SDK -- otherwise known as software development kit -- might not mean anything to you right now, but it will change your mobile life if you own an iPhone or are planning on buying one in the future.
Last night Apple unleashed the iPhone SDK. It's incredibly important, because it busts the handset's potential wide open. Developers from around the world will now have the opportunity to create apps for the previously closed iPhone.
The difference between these programs and what developers could previously achieve via Web apps, is that these will be able to fully access most of the iPhone's hardware, including the multi-touch feature, Wi-Fi and even the accelerometer.
The accelerometer enables the iPhone to know when you've tilted the iPhone and can be used, as demoed last night, in conjunction with games, so that you could control a game by tilting the iPhone.
You'll be able to download apps via the iTunes store from around June. Some of the apps will be free, while others you'll have to pay for. Apple will take a 30 per cent cut for any commercial apps and has set up a $100m fund to help budding iPhone app developers.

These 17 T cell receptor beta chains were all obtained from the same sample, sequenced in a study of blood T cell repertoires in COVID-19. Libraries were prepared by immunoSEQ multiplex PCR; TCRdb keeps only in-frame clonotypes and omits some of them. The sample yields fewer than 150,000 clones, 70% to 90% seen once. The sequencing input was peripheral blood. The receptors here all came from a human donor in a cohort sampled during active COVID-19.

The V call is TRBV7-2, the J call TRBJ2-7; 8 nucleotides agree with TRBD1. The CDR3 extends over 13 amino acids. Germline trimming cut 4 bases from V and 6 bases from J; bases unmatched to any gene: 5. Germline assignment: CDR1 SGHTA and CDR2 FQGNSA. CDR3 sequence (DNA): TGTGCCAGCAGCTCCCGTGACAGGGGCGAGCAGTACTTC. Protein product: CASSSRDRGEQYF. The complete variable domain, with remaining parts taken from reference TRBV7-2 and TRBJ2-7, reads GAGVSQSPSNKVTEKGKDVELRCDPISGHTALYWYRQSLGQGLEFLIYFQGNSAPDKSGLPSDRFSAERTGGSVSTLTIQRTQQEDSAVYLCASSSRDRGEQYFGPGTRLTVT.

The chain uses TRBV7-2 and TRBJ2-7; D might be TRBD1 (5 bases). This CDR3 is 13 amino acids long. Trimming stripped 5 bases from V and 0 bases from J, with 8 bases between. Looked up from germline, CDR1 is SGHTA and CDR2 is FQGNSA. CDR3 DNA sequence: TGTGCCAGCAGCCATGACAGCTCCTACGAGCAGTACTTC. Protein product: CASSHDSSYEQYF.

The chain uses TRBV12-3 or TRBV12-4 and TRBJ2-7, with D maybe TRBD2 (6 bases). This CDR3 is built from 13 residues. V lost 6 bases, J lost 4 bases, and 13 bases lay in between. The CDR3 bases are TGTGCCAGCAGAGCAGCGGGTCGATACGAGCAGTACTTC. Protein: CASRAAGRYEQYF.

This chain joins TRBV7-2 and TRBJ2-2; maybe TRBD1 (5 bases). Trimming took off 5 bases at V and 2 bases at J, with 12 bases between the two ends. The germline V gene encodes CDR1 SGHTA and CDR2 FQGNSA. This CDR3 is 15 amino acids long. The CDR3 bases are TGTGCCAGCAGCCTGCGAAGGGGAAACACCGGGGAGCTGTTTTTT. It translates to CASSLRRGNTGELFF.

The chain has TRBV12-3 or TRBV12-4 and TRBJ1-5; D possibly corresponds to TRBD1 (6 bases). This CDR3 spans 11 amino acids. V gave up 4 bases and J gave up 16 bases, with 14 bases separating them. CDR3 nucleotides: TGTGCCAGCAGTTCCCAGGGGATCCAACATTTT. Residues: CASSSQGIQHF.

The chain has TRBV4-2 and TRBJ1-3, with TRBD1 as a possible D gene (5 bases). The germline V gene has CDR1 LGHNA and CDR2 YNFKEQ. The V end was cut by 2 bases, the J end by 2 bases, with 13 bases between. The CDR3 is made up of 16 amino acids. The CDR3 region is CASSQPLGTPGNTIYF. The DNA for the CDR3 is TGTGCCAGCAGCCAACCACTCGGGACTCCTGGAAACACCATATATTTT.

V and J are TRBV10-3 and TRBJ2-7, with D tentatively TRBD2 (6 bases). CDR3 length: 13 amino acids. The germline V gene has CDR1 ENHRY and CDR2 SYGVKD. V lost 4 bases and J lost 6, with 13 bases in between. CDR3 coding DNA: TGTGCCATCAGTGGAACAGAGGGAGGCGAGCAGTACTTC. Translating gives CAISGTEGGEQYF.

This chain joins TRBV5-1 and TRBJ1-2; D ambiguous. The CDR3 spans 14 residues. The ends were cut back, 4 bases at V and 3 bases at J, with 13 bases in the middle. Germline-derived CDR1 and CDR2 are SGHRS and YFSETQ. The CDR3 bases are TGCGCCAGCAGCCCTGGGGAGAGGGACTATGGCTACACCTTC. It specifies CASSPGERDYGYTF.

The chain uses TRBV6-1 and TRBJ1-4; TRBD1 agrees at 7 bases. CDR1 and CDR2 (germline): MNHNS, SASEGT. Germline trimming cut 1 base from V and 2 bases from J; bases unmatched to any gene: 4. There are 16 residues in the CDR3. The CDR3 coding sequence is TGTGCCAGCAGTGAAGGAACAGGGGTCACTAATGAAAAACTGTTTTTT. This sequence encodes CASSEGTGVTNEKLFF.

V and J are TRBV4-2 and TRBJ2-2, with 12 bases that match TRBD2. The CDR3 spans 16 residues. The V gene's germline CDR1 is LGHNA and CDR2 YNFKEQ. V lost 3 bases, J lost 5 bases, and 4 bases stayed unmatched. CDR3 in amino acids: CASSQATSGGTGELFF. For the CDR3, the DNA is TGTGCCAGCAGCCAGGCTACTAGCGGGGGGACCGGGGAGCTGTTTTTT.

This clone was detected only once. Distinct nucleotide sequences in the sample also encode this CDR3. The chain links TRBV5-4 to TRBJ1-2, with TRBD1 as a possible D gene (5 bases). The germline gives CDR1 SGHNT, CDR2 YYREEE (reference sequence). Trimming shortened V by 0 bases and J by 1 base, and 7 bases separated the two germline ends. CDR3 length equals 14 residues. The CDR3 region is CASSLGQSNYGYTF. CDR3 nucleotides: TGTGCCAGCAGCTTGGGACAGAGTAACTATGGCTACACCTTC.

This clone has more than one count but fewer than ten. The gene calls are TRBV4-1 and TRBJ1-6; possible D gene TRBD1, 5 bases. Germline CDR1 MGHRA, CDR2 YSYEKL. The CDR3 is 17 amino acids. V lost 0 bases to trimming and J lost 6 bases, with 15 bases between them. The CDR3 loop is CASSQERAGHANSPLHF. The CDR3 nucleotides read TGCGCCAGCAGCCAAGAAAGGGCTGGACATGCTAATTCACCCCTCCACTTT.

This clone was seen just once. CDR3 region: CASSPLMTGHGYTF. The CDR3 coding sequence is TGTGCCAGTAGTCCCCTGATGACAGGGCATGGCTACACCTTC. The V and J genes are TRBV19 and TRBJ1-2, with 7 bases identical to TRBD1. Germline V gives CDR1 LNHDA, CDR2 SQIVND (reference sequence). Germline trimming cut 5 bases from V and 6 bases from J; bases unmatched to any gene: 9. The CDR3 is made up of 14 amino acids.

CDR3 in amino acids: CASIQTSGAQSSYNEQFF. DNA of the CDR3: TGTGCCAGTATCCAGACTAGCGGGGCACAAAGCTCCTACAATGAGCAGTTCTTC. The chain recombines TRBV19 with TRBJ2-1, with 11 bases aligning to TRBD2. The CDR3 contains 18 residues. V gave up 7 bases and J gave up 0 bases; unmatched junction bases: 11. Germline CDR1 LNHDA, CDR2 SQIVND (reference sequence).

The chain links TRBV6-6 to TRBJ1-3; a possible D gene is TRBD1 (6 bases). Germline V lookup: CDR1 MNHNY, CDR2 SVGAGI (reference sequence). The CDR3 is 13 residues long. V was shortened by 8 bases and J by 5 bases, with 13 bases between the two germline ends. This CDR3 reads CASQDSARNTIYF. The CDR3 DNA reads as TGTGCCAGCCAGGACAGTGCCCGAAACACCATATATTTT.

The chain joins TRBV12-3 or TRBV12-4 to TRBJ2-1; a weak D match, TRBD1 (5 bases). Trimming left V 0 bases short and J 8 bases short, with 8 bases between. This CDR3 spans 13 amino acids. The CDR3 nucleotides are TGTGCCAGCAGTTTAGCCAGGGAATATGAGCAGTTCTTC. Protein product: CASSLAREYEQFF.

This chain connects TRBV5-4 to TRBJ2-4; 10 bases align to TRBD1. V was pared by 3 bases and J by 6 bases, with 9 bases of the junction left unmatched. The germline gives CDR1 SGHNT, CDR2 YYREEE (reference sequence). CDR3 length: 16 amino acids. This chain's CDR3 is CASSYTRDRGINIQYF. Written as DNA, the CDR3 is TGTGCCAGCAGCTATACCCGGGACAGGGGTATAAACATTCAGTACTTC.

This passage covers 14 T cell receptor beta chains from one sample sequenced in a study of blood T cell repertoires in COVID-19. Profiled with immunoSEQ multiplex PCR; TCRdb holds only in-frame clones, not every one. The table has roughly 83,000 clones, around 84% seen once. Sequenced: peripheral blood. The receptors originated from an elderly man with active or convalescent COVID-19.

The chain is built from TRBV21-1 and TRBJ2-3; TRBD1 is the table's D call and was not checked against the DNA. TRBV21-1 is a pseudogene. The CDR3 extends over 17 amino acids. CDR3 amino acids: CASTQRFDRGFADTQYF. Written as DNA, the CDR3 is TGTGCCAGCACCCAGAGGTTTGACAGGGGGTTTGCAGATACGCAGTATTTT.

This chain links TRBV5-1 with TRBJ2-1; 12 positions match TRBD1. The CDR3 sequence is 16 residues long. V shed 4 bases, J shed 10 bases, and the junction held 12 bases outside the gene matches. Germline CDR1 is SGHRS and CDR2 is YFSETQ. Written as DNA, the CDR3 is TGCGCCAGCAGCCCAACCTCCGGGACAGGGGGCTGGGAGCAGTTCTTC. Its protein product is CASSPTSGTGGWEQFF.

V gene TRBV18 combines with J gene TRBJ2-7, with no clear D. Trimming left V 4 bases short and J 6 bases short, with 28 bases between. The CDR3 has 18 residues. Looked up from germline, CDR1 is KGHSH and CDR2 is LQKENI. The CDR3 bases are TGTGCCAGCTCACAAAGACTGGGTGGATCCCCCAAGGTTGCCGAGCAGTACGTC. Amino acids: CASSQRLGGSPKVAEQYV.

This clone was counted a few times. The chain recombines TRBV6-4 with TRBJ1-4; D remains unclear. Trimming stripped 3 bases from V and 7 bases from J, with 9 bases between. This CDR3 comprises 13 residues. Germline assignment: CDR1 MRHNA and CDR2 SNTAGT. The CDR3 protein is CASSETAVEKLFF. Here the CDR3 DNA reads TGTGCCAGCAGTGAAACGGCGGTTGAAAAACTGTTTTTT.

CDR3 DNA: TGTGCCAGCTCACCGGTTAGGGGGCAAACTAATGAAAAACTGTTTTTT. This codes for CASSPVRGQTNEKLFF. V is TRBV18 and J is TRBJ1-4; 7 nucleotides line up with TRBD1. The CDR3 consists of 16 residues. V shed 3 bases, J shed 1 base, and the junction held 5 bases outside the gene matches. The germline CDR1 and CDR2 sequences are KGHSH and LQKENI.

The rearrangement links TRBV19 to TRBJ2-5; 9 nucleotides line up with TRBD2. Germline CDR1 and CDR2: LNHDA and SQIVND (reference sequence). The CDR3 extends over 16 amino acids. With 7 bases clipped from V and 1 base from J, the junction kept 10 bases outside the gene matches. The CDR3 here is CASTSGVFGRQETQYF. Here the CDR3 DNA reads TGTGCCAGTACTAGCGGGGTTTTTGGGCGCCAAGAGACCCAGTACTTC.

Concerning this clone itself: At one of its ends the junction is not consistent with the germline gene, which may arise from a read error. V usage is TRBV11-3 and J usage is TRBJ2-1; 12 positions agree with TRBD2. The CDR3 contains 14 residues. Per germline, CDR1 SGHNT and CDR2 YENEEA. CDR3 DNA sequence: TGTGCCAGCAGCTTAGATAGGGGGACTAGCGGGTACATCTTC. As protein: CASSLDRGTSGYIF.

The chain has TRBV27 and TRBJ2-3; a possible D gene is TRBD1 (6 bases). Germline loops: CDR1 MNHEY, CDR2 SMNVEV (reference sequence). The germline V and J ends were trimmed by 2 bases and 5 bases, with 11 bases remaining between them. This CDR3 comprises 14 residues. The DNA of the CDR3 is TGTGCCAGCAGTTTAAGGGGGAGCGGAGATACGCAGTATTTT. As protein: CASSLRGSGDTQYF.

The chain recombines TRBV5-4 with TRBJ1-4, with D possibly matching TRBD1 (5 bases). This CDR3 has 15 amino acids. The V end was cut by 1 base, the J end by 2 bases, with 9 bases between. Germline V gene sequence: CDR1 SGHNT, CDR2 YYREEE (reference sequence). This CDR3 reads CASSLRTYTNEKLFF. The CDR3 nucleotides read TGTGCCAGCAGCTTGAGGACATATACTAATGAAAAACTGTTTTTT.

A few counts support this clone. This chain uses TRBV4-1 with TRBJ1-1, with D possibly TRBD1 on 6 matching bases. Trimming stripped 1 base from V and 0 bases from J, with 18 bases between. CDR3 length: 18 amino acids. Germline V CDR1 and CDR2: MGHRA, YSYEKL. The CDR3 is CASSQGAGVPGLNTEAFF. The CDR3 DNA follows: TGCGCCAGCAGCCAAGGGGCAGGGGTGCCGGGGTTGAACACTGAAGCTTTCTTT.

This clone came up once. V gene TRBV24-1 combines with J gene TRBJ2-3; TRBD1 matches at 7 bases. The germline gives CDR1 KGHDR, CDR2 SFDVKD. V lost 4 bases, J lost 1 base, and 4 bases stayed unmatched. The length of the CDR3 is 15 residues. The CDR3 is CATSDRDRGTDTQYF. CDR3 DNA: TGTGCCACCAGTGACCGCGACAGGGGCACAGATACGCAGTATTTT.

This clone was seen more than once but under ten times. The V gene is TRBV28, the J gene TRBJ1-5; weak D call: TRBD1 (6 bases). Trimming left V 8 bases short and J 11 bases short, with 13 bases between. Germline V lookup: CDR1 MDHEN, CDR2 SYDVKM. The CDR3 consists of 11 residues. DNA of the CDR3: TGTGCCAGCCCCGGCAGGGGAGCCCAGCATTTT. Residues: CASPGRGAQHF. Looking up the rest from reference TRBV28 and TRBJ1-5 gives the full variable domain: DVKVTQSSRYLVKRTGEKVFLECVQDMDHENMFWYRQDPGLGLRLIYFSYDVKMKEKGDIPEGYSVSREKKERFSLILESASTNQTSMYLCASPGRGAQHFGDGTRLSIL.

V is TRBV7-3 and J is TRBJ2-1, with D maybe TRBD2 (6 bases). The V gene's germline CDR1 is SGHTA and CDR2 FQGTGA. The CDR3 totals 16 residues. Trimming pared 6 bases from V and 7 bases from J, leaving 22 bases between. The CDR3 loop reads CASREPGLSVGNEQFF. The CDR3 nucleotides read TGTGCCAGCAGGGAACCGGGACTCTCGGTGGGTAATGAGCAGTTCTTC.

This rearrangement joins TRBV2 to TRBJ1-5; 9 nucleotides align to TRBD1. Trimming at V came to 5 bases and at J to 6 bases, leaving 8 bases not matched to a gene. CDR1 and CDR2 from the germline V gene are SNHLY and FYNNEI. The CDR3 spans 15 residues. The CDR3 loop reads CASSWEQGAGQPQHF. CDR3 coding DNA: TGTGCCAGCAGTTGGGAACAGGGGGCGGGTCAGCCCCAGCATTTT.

But apps and games aside, one of the most exciting announcements made last night is that the iPhone will support Microsoft Exchange ActiveSync, which is massive news. One of the most common criticisms of the iPhone was the lack of email support for business users.
Support for Exchange means that corporate types will be able to access their company emails on the go, in exactly the same way as you can on a Windows Mobile device or BlackBerry. It also lets you synchronise contact details and your work calendar.
We're seriously excited about all the apps that are going to come out and believe this announcement to be a compelling reason to buy an iPhone. If there's one app we'd like someone to make it would be a 3D GoldenEye-style shooter that lets you attach a Bluetooth gamepad and play your friends over Wi-Fi -- here's a link to the developer page so you can get started. -Andrew Lim